I have some content from a different website, and I want to tell google that. The content I have are mostly snippets of text and/or reviews.

I have setup a canonical link in the head of the page pointing to the website with the content, but I'm not sure that's the best idea. I'm afraid that would tell google that all content is from the 3rd party website.

My main reason is that I'm trying to avoid duplicate content, and/or google indexing the 3rd party content on my website with a higher index.

Any ideas?

  • Canonical URLs is exactly what you should be using. Just do it on a page-by-page basis where the content is duplicated.
    – John Conde
    Jan 9, 2017 at 16:09
  • @JohnConde ...I'm afraid that would tell google that all content is from the 3rd party website.... Jan 9, 2017 at 16:10
  • Not if you have canonical tags on only the pages that are actually duplicated.
    – John Conde
    Jan 9, 2017 at 16:11
  • @JohnConde on top of a canonical link, what about a way to tell google that individual spinets of text belong to a different website? Jan 9, 2017 at 16:12

1 Answer 1


There are specific elements of HTML to handle this situation. Using canonical to indicate that your page contains much content from another web would literally make your page undiscoverable through Google.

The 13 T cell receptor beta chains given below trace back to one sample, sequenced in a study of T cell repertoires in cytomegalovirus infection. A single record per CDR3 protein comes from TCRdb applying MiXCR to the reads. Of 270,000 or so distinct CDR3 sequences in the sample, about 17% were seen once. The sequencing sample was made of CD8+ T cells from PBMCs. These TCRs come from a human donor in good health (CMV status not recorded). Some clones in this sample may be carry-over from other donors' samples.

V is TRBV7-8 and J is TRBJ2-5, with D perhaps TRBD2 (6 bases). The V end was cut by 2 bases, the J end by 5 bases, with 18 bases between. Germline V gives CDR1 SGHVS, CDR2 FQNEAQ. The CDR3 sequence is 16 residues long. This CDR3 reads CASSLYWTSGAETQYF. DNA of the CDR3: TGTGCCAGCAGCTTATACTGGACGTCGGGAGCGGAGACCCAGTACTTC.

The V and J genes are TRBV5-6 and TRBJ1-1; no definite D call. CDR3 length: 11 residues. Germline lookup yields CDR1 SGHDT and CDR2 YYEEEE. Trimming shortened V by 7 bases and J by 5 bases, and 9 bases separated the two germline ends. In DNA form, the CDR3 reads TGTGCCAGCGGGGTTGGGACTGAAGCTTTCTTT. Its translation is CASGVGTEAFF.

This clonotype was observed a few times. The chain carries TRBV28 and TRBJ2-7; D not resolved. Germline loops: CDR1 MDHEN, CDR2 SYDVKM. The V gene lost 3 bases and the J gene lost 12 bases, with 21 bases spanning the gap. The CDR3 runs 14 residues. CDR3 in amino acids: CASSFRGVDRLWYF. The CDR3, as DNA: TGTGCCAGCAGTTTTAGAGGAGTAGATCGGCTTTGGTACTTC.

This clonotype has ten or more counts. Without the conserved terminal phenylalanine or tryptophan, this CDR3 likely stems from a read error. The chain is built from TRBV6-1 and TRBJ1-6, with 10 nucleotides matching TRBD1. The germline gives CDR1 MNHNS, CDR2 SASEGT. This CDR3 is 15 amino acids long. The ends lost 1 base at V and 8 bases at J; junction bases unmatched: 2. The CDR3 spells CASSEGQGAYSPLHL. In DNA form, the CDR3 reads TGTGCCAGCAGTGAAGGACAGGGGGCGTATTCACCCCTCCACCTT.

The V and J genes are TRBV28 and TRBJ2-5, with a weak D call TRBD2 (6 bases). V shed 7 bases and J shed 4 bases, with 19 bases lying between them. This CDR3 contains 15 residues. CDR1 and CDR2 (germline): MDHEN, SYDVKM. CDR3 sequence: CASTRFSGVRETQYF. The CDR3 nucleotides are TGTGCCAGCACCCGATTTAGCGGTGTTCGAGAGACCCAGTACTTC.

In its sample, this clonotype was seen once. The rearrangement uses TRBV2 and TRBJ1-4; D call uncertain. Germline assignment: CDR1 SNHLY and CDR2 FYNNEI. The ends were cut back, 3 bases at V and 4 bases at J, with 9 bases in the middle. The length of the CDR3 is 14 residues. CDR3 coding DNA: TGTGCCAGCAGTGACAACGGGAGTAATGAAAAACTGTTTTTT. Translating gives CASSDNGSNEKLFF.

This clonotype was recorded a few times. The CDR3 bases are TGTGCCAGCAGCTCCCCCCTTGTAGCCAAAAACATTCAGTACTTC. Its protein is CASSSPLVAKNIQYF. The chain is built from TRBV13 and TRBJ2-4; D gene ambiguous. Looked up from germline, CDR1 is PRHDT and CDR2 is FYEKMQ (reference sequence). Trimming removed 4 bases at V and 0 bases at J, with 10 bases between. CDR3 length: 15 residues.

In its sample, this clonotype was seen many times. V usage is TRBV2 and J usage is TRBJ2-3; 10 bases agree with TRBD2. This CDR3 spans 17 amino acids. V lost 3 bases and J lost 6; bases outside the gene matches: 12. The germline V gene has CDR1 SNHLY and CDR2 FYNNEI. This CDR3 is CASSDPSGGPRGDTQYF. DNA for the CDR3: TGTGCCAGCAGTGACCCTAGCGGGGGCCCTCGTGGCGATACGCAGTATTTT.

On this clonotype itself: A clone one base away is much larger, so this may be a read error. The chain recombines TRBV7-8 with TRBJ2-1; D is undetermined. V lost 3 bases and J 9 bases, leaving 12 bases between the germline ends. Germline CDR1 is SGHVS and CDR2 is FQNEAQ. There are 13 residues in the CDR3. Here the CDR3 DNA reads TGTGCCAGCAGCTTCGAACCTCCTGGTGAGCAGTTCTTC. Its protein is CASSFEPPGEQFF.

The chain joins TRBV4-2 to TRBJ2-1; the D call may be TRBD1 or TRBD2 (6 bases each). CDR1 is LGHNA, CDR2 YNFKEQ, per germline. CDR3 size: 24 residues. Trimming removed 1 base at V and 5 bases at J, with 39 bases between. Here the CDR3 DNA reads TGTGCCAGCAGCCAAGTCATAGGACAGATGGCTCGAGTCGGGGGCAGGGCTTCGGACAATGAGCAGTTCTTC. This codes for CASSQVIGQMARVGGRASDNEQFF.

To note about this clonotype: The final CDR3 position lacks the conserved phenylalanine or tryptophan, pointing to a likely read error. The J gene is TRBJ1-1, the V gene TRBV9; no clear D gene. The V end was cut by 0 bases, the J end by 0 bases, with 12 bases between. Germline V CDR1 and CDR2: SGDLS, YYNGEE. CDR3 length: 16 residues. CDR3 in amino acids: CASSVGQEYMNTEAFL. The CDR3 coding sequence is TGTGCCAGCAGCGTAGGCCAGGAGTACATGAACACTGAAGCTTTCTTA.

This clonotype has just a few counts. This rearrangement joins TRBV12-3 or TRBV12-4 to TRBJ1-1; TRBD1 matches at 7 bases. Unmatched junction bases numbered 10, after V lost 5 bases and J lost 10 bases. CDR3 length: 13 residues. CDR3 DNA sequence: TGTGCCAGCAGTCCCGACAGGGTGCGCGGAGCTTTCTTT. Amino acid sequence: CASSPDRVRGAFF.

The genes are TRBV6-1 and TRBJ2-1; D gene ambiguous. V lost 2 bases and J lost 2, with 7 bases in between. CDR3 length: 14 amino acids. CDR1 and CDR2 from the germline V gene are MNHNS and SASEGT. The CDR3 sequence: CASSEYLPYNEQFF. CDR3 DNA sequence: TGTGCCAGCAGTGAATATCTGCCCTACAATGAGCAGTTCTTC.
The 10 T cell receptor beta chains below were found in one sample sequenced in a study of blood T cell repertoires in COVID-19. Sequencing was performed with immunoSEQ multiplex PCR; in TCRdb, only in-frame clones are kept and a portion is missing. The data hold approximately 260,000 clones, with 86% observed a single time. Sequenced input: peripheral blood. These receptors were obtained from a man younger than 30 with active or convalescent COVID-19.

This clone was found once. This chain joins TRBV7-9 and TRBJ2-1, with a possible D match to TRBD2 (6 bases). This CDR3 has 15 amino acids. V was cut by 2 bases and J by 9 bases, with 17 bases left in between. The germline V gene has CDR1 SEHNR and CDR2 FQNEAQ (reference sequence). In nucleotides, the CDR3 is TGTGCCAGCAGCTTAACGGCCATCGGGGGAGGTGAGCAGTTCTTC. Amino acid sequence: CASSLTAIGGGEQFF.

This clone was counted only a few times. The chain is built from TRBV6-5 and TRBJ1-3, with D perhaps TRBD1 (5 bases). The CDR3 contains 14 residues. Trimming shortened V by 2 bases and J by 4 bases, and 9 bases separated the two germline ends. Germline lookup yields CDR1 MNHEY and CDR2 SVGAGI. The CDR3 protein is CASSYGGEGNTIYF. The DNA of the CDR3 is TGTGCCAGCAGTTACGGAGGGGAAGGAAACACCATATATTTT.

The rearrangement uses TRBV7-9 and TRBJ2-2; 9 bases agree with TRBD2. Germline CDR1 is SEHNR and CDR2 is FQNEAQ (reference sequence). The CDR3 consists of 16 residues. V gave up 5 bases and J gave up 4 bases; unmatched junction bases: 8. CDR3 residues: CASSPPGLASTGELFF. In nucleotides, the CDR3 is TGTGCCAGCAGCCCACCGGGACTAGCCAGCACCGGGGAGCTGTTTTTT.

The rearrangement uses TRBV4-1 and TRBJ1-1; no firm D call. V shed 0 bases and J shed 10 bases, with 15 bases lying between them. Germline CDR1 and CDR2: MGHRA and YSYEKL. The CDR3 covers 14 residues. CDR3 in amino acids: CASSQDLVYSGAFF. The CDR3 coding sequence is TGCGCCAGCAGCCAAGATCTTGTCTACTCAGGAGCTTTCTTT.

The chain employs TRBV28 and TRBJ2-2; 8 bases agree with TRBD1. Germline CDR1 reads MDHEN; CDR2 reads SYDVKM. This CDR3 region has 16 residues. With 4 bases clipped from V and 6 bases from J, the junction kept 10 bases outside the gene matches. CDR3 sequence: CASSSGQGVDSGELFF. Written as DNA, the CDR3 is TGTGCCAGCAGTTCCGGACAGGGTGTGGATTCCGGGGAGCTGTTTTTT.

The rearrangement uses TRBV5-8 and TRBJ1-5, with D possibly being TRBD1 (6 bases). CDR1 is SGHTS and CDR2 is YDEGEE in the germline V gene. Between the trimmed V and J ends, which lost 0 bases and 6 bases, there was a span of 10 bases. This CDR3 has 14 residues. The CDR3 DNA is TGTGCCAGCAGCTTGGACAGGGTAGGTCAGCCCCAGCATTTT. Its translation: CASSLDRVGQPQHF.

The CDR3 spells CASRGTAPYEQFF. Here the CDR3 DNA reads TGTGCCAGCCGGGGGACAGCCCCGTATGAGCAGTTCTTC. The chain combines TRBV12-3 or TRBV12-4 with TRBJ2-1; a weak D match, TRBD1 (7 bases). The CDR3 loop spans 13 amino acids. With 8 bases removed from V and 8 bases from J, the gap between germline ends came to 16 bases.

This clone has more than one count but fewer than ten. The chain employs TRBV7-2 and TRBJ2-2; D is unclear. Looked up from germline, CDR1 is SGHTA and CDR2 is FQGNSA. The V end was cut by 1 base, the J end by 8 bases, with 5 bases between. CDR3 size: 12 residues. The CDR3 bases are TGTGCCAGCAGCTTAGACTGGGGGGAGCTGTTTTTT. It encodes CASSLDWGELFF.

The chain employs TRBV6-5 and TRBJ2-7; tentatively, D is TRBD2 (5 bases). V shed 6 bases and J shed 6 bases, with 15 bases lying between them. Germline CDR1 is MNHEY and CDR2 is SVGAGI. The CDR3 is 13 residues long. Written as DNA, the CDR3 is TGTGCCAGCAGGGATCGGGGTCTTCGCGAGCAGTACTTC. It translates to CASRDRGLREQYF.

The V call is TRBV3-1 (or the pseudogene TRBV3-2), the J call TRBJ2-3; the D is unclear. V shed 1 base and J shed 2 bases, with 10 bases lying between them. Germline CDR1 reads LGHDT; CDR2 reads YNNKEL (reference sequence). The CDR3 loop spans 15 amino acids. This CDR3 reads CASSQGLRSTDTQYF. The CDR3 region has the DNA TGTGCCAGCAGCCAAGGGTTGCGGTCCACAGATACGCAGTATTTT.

Blockquote + cite

The blockquote element represents content that is quoted from another source, optionally with a citation which must be within a footer or cite element, and optionally with in-line changes such as annotations and abbreviations.

The cite element represents a reference to a creative work. It must include the title of the work or the name of the author (person, people or organization) or an URL reference, or a reference in abbreviated form as per the conventions used for the addition of citation metadata.

Use the cite element to give proper attribution of the text to an author and a link to the author or source.

  The people recognize themselves in their commodities; they find their
  soul in their automobile, hi-fi set, split-level home, kitchen equipment.
  — <cite><a href="https://en.wikipedia.org/wiki/Herbert_Marcuse">Herbert Marcuse</a></cite>

q + cite

The q element represents some phrasing content quoted from another source.

Explicit citation link in and outside the q element:

<p>The W3C page <cite>About W3C</cite> says the W3C’s
mission is <q cite="https://www.w3.org/Consortium/">To lead the
World Wide Web to its full potential by developing protocols and
guidelines that ensure long-term growth for the Web</q>. I
disagree with this mission.</p>

Examples and citations are from HTML5 specification: blockquote, q.

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